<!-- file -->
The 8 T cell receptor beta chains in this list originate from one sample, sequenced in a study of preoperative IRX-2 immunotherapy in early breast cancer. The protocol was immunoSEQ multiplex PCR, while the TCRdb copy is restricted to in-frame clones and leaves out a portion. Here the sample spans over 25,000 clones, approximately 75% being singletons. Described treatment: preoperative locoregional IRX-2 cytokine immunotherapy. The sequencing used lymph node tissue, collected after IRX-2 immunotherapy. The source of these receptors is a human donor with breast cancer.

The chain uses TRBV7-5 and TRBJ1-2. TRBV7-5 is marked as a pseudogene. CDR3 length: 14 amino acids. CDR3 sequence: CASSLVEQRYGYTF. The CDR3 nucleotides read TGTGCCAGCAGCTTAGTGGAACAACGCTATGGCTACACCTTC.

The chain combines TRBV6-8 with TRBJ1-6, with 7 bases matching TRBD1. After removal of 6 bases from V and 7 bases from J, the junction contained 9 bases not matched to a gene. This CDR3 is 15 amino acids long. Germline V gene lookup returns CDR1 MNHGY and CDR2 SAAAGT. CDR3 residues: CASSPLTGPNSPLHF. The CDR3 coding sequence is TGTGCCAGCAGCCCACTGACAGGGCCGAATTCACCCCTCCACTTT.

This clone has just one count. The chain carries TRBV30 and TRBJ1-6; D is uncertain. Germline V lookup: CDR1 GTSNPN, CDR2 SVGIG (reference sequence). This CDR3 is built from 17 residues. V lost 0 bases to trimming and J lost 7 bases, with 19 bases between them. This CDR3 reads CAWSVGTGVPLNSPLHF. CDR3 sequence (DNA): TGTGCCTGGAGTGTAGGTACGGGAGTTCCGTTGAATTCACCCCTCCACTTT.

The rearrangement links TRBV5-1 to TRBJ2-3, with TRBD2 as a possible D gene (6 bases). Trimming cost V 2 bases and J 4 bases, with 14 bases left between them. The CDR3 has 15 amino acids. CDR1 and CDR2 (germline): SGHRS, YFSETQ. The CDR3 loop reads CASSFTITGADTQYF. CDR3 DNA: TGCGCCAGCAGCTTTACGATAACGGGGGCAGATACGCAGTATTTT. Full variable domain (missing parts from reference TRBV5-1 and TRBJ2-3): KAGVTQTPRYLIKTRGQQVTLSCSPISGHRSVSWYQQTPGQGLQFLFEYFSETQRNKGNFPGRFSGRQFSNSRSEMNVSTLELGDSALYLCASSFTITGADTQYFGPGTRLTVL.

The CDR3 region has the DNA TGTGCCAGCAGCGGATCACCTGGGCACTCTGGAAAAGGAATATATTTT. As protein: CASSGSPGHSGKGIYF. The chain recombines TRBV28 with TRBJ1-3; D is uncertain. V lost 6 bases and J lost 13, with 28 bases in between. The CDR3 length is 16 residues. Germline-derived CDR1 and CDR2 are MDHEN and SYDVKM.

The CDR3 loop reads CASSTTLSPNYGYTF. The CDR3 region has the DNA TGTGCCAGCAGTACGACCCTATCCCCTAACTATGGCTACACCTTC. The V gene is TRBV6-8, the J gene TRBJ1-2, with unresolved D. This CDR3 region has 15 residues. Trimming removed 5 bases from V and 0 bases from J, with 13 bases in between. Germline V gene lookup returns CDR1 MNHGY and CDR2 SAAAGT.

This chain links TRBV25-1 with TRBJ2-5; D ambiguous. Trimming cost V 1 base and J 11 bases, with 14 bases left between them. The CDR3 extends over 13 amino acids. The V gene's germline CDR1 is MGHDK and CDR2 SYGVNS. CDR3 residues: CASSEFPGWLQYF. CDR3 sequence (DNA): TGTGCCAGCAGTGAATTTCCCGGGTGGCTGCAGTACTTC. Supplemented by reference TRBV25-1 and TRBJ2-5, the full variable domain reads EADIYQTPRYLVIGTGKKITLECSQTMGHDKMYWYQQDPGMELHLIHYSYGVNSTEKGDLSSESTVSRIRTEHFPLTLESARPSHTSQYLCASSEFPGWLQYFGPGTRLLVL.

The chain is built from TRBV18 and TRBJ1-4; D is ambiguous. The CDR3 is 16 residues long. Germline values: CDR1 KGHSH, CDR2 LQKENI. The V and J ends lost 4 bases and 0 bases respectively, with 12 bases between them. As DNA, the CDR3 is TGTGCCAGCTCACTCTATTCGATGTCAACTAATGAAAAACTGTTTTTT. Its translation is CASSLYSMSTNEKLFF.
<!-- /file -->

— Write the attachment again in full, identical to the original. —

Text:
The 8 T cell receptor beta chains in this list originate from one sample, sequenced in a study of preoperative IRX-2 immunotherapy in early breast cancer. The protocol was immunoSEQ multiplex PCR, while the TCRdb copy is restricted to in-frame clones and leaves out a portion. Here the sample spans over 25,000 clones, approximately 75% being singletons. Described treatment: preoperative locoregional IRX-2 cytokine immunotherapy. The sequencing used lymph node tissue, collected after IRX-2 immunotherapy. The source of these receptors is a human donor with breast cancer.

The chain uses TRBV7-5 and TRBJ1-2. TRBV7-5 is marked as a pseudogene. CDR3 length: 14 amino acids. CDR3 sequence: CASSLVEQRYGYTF. The CDR3 nucleotides read TGTGCCAGCAGCTTAGTGGAACAACGCTATGGCTACACCTTC.

The chain combines TRBV6-8 with TRBJ1-6, with 7 bases matching TRBD1. After removal of 6 bases from V and 7 bases from J, the junction contained 9 bases not matched to a gene. This CDR3 is 15 amino acids long. Germline V gene lookup returns CDR1 MNHGY and CDR2 SAAAGT. CDR3 residues: CASSPLTGPNSPLHF. The CDR3 coding sequence is TGTGCCAGCAGCCCACTGACAGGGCCGAATTCACCCCTCCACTTT.

This clone has just one count. The chain carries TRBV30 and TRBJ1-6; D is uncertain. Germline V lookup: CDR1 GTSNPN, CDR2 SVGIG (reference sequence). This CDR3 is built from 17 residues. V lost 0 bases to trimming and J lost 7 bases, with 19 bases between them. This CDR3 reads CAWSVGTGVPLNSPLHF. CDR3 sequence (DNA): TGTGCCTGGAGTGTAGGTACGGGAGTTCCGTTGAATTCACCCCTCCACTTT.

The rearrangement links TRBV5-1 to TRBJ2-3, with TRBD2 as a possible D gene (6 bases). Trimming cost V 2 bases and J 4 bases, with 14 bases left between them. The CDR3 has 15 amino acids. CDR1 and CDR2 (germline): SGHRS, YFSETQ. The CDR3 loop reads CASSFTITGADTQYF. CDR3 DNA: TGCGCCAGCAGCTTTACGATAACGGGGGCAGATACGCAGTATTTT. Full variable domain (missing parts from reference TRBV5-1 and TRBJ2-3): KAGVTQTPRYLIKTRGQQVTLSCSPISGHRSVSWYQQTPGQGLQFLFEYFSETQRNKGNFPGRFSGRQFSNSRSEMNVSTLELGDSALYLCASSFTITGADTQYFGPGTRLTVL.

The CDR3 region has the DNA TGTGCCAGCAGCGGATCACCTGGGCACTCTGGAAAAGGAATATATTTT. As protein: CASSGSPGHSGKGIYF. The chain recombines TRBV28 with TRBJ1-3; D is uncertain. V lost 6 bases and J lost 13, with 28 bases in between. The CDR3 length is 16 residues. Germline-derived CDR1 and CDR2 are MDHEN and SYDVKM.

The CDR3 loop reads CASSTTLSPNYGYTF. The CDR3 region has the DNA TGTGCCAGCAGTACGACCCTATCCCCTAACTATGGCTACACCTTC. The V gene is TRBV6-8, the J gene TRBJ1-2, with unresolved D. This CDR3 region has 15 residues. Trimming removed 5 bases from V and 0 bases from J, with 13 bases in between. Germline V gene lookup returns CDR1 MNHGY and CDR2 SAAAGT.

This chain links TRBV25-1 with TRBJ2-5; D ambiguous. Trimming cost V 1 base and J 11 bases, with 14 bases left between them. The CDR3 extends over 13 amino acids. The V gene's germline CDR1 is MGHDK and CDR2 SYGVNS. CDR3 residues: CASSEFPGWLQYF. CDR3 sequence (DNA): TGTGCCAGCAGTGAATTTCCCGGGTGGCTGCAGTACTTC. Supplemented by reference TRBV25-1 and TRBJ2-5, the full variable domain reads EADIYQTPRYLVIGTGKKITLECSQTMGHDKMYWYQQDPGMELHLIHYSYGVNSTEKGDLSSESTVSRIRTEHFPLTLESARPSHTSQYLCASSEFPGWLQYFGPGTRLLVL.

The chain is built from TRBV18 and TRBJ1-4; D is ambiguous. The CDR3 is 16 residues long. Germline values: CDR1 KGHSH, CDR2 LQKENI. The V and J ends lost 4 bases and 0 bases respectively, with 12 bases between them. As DNA, the CDR3 is TGTGCCAGCTCACTCTATTCGATGTCAACTAATGAAAAACTGTTTTTT. Its translation is CASSLYSMSTNEKLFF.